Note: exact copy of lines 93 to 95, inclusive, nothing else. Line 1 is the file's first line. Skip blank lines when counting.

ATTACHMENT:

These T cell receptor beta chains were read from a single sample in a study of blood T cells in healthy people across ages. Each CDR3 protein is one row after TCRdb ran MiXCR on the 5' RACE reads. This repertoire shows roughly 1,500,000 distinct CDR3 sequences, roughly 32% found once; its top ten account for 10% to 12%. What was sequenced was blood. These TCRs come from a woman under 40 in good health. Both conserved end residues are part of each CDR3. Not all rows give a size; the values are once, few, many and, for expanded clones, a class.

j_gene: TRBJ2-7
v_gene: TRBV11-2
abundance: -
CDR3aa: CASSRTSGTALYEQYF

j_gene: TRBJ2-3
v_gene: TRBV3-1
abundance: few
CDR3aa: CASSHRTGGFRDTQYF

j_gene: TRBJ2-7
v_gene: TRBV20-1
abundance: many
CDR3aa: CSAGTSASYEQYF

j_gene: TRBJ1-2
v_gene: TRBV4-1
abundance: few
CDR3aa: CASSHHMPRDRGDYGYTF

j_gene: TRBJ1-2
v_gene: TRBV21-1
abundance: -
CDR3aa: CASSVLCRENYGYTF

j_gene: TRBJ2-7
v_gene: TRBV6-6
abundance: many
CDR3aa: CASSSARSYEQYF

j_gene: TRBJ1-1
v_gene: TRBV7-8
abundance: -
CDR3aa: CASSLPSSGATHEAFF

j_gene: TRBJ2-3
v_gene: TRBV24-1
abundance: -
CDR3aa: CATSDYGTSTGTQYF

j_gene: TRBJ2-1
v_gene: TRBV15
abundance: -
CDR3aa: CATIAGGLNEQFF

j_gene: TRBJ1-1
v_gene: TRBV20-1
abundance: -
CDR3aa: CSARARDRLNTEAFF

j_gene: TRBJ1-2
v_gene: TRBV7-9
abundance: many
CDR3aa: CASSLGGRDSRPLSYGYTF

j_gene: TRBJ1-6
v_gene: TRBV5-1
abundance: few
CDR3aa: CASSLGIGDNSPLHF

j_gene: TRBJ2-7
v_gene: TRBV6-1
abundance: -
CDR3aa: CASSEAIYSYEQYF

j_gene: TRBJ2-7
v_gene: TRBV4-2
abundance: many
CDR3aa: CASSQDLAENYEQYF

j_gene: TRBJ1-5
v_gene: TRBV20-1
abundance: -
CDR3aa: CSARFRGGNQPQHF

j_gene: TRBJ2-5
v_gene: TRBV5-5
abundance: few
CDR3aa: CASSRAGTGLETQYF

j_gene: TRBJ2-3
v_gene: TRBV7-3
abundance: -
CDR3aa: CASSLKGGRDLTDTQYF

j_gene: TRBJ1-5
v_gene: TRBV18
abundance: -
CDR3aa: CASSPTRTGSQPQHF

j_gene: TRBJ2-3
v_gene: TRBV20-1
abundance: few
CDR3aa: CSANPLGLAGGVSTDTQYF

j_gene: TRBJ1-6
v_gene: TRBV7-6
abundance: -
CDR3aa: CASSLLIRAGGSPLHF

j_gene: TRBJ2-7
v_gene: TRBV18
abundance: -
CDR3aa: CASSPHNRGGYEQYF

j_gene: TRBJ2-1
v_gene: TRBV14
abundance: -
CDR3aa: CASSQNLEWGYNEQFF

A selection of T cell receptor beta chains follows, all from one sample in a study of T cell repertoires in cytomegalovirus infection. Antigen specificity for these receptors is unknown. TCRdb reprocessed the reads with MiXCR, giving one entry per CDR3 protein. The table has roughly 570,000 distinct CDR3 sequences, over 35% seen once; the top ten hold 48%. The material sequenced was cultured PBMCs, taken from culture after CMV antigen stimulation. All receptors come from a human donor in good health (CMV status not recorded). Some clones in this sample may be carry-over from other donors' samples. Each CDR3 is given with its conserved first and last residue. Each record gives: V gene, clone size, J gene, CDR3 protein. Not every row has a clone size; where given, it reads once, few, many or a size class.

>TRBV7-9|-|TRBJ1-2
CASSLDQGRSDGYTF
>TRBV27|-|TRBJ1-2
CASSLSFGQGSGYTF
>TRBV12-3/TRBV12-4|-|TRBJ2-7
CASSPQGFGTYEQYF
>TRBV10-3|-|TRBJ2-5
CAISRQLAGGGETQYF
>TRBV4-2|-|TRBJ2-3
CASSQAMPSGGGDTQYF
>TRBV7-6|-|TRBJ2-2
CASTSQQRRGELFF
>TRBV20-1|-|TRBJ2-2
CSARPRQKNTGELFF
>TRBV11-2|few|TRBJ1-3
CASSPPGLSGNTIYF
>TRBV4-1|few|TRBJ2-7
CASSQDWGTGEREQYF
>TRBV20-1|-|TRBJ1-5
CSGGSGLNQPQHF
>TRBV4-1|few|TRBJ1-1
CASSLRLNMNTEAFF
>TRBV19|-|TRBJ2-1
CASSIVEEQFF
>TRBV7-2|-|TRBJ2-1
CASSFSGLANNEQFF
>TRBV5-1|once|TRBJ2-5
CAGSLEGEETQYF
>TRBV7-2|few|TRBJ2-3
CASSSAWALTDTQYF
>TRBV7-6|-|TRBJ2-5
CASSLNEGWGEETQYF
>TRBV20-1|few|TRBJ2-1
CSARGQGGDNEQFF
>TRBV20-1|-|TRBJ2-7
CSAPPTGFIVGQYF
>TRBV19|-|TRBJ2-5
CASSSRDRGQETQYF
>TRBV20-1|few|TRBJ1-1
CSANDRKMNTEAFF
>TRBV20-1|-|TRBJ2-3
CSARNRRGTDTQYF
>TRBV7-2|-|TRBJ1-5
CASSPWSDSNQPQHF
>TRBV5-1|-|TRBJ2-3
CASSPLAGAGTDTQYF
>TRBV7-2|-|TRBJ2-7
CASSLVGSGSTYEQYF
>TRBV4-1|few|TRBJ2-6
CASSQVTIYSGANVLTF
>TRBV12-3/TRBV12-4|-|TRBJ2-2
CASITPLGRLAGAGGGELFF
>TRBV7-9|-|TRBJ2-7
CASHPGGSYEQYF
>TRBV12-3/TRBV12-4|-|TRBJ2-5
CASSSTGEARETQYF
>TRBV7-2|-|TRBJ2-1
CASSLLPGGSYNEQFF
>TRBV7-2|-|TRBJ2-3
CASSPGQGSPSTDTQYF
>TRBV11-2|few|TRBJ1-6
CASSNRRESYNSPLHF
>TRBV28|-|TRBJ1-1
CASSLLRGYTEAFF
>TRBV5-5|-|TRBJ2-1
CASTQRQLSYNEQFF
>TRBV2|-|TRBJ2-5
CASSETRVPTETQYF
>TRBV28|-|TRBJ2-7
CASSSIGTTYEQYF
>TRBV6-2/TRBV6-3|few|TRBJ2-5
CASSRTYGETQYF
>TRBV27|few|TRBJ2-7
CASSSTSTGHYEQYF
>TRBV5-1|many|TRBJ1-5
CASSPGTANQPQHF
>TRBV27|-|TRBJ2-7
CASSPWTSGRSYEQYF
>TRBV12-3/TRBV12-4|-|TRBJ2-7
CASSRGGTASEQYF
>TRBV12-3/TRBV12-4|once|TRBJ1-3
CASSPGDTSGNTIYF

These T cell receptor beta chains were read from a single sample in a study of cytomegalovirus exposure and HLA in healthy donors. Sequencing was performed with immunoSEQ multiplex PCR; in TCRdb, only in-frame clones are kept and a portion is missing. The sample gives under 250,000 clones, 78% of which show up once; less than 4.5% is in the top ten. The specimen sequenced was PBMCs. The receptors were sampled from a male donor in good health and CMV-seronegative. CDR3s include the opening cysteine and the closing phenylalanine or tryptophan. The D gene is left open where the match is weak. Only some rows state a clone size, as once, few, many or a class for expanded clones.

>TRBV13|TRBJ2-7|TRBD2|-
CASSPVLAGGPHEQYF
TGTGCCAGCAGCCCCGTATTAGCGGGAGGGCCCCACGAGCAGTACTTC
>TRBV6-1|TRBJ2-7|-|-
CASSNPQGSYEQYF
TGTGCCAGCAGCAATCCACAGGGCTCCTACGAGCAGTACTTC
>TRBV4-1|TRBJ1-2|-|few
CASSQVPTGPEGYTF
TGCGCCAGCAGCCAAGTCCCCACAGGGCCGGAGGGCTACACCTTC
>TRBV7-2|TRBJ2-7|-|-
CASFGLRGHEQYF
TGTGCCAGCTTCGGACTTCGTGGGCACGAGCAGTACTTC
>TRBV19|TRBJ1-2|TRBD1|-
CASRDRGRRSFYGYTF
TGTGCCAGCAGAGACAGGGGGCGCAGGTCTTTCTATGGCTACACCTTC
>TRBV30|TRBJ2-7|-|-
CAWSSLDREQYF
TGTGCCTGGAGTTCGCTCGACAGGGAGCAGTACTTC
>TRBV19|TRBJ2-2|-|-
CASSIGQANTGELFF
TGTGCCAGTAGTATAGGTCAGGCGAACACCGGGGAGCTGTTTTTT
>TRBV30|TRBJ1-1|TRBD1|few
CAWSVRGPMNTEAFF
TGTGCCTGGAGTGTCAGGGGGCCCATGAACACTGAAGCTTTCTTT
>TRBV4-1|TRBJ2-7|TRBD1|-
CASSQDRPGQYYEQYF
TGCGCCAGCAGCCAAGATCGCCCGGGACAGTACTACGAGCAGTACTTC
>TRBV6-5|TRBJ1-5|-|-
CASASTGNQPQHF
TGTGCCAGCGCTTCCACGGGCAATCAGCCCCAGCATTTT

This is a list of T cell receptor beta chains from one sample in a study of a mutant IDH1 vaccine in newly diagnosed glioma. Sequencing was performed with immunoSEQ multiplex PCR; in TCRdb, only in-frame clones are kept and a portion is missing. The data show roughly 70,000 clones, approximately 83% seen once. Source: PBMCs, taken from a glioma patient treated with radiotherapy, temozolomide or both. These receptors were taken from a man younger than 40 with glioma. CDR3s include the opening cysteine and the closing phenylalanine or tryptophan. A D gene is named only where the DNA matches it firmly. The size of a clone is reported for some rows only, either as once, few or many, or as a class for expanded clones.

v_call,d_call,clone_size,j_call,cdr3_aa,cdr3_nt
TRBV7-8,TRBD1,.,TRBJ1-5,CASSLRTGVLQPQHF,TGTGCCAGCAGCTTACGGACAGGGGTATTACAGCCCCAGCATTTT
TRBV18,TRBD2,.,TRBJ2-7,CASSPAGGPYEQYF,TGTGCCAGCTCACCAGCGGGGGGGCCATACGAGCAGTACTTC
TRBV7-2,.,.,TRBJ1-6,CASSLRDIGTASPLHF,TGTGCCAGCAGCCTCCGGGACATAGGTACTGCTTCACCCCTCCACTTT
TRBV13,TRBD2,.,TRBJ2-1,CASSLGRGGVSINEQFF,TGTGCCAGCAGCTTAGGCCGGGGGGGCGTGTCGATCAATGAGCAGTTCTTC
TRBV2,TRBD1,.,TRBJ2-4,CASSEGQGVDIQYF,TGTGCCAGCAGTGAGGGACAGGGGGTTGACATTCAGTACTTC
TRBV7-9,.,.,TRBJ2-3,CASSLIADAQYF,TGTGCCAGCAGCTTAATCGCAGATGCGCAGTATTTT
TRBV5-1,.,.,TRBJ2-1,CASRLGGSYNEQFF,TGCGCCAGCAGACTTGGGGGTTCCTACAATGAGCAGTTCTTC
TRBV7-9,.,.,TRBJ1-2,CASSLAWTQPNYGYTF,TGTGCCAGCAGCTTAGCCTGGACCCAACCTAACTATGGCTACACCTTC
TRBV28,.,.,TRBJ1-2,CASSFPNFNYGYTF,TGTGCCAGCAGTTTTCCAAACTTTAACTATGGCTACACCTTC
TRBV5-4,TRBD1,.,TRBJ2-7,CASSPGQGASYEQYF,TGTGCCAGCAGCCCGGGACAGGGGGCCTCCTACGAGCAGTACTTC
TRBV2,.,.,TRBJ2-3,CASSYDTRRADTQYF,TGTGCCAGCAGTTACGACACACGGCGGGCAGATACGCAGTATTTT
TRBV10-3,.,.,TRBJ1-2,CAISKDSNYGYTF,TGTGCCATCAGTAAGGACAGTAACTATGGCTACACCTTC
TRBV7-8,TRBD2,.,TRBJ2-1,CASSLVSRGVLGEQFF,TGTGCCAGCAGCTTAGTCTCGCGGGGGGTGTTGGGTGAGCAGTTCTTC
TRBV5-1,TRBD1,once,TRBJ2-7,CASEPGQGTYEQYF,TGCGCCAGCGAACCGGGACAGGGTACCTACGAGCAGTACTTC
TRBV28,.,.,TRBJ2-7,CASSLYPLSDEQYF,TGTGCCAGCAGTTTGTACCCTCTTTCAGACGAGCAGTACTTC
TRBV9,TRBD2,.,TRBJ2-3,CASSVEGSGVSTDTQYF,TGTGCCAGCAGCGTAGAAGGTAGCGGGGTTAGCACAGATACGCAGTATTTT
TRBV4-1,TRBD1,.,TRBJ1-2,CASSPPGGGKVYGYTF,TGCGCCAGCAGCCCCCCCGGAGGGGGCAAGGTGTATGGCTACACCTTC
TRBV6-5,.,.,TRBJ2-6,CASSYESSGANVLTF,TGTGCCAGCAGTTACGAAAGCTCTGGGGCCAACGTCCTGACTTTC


>TRBV27|-|TRBJ1-2
CASSLSFGQGSGYTF
>TRBV12-3/TRBV12-4|-|TRBJ2-7